The next Citizens United…may have nothing to do with campaign finance or the First Amendment…Kiobel v. Royal Dutch Petroleum..., involves the Alien Tort Statute (ATS)…Katherine Gallagher of the Center for Constitutional Rights...[said], "Citizens United recognized rights of corporations. It's important in this case that we're also discussing obligations of corporations..."...In Kiobel…[2nd Circuit] judges concluded that “although customary international law has sometimes extended the scope of liability for a violation of a given norm to individuals, it has never extended the scope of liability to a corporation”...Gallagher...[said,] “The question of whether the ATS…give some kind of safe harbor or immunity to corporations is at play here. Why is it that they would possibly be immune when Sosa [v. Alvarez-Machain] clearly set out that the...[ATS] grants jurisdiction over this small class of egregious conduct? This is a moment in the post-Sosa era that we’ve all known is coming and here it is.”[also refers to Rio Tinto]

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Article
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Author: Francisco Javier Zamora Cabot, Universidad Jaume I de Castellón

Vinculándose con diversas iniciativas de las Naciones Unidas respecto de las empresas multinacionales y los DD.HH…[el Informe…Guiding Principles on Business and Human Rights]…enfatiza la obligación de…proveer el acceso a…reparación…haciéndose patente cómo los avances en los derechos internos deben acompasarse...de…mecanismos de investigación, sanción y reparación…[L]os EE.UU.…parecen encontrarse ante un punto de inflexión a este respecto…El ATCA…se aplicaba sin suscitar excesivos rechazos, hasta que empezaron a caer bajo su dominio las empresas multinacionales…[E]l caso Kiobel…podría ser...un verdadero paso atrás que debería ser corregido…[P]aso ya a presentar algunos de los casos de violaciones de los Derechos Humanos imputados a las empresas del sector y País citados…[Se refiere a Anvil Mining, Barrick Gold, Chiquita, Drummond, Hudbay Minerals, Infinito Gold, Jeppensen (part of Boeing), Pacific Rim Mining, Pfizer, Porgera (joint venture Barrick Gold, Emperor Gold Mines, Mineral Resources Enga), Rio Tinto, Shell, Talisman, Texaco (part of Chevron)]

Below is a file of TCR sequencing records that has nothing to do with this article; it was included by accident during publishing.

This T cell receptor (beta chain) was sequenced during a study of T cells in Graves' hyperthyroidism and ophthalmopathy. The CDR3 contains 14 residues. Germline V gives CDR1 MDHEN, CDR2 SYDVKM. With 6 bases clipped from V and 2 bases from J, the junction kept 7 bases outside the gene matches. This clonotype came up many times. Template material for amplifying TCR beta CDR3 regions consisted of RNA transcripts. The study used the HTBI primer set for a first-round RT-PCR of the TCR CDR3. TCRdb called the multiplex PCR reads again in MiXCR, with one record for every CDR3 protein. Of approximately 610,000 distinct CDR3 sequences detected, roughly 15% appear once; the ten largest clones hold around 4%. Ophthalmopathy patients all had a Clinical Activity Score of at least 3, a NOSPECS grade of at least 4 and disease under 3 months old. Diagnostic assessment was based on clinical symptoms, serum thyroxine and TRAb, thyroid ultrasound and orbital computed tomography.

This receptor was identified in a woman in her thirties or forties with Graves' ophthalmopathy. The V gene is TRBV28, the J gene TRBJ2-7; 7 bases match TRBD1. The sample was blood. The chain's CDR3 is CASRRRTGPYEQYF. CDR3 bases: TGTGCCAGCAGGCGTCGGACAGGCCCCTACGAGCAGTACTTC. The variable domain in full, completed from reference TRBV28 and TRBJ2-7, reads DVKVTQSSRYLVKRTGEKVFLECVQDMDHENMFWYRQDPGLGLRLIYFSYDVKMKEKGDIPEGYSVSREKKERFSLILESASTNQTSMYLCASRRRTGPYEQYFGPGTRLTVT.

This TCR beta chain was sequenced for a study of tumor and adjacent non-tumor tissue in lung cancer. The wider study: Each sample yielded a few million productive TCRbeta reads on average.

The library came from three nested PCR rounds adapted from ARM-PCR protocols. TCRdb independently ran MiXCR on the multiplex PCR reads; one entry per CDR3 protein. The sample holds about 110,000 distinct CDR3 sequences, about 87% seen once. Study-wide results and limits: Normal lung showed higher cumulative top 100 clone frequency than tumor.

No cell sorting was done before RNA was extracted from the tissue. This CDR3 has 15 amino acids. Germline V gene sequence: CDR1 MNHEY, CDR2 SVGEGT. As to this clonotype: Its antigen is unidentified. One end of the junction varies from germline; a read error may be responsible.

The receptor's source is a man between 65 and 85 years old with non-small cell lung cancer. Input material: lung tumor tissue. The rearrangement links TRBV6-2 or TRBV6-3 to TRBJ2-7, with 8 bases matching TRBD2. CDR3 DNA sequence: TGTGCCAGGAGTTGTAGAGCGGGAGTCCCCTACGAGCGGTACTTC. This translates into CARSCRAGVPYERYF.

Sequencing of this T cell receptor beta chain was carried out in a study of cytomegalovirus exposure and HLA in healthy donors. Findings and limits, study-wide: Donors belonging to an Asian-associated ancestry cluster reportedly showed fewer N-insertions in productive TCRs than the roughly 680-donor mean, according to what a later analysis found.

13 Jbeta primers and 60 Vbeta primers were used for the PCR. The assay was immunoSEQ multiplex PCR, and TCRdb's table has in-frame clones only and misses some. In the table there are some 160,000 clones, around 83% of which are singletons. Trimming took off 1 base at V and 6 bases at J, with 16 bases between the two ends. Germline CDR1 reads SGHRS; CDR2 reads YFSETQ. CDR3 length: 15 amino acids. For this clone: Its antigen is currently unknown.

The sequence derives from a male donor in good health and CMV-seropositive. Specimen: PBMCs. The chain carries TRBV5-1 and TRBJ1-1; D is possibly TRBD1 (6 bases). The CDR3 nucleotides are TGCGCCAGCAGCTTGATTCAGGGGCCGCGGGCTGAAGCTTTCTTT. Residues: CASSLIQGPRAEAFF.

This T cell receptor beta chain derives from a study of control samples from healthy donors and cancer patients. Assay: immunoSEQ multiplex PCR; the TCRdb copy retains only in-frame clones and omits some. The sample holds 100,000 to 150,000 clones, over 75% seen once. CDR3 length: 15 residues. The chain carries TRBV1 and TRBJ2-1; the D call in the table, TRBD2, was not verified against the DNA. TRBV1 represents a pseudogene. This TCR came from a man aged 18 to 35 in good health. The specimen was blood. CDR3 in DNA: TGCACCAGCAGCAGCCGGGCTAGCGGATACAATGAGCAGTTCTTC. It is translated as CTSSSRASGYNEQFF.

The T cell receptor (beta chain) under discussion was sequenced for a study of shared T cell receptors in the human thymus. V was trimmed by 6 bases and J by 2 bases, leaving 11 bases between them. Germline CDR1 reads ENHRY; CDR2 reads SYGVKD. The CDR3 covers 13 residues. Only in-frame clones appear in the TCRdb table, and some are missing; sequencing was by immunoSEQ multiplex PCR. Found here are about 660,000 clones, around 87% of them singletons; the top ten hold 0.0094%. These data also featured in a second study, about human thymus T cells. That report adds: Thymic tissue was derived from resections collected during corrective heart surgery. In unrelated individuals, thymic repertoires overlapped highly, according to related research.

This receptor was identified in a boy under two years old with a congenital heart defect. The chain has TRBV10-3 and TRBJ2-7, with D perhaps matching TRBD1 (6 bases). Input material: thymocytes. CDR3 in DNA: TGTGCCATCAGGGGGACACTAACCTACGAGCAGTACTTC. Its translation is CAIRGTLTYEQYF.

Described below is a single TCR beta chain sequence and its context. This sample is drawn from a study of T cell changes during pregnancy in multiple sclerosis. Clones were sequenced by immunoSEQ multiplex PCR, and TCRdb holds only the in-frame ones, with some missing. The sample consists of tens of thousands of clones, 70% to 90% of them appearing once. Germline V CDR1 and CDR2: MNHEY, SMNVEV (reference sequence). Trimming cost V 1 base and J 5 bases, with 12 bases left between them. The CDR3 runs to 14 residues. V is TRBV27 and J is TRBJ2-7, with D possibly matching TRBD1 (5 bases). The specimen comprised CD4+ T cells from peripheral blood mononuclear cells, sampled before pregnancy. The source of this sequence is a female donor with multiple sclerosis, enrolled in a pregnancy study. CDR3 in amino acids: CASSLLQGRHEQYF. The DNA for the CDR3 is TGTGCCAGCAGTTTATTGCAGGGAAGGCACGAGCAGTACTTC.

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Article
31 December 2011

[PDF] Corporate Liability of Energy/Natural Resources Companies at National Law for Breach of International Human Rights Norms

Author: Oliver Salas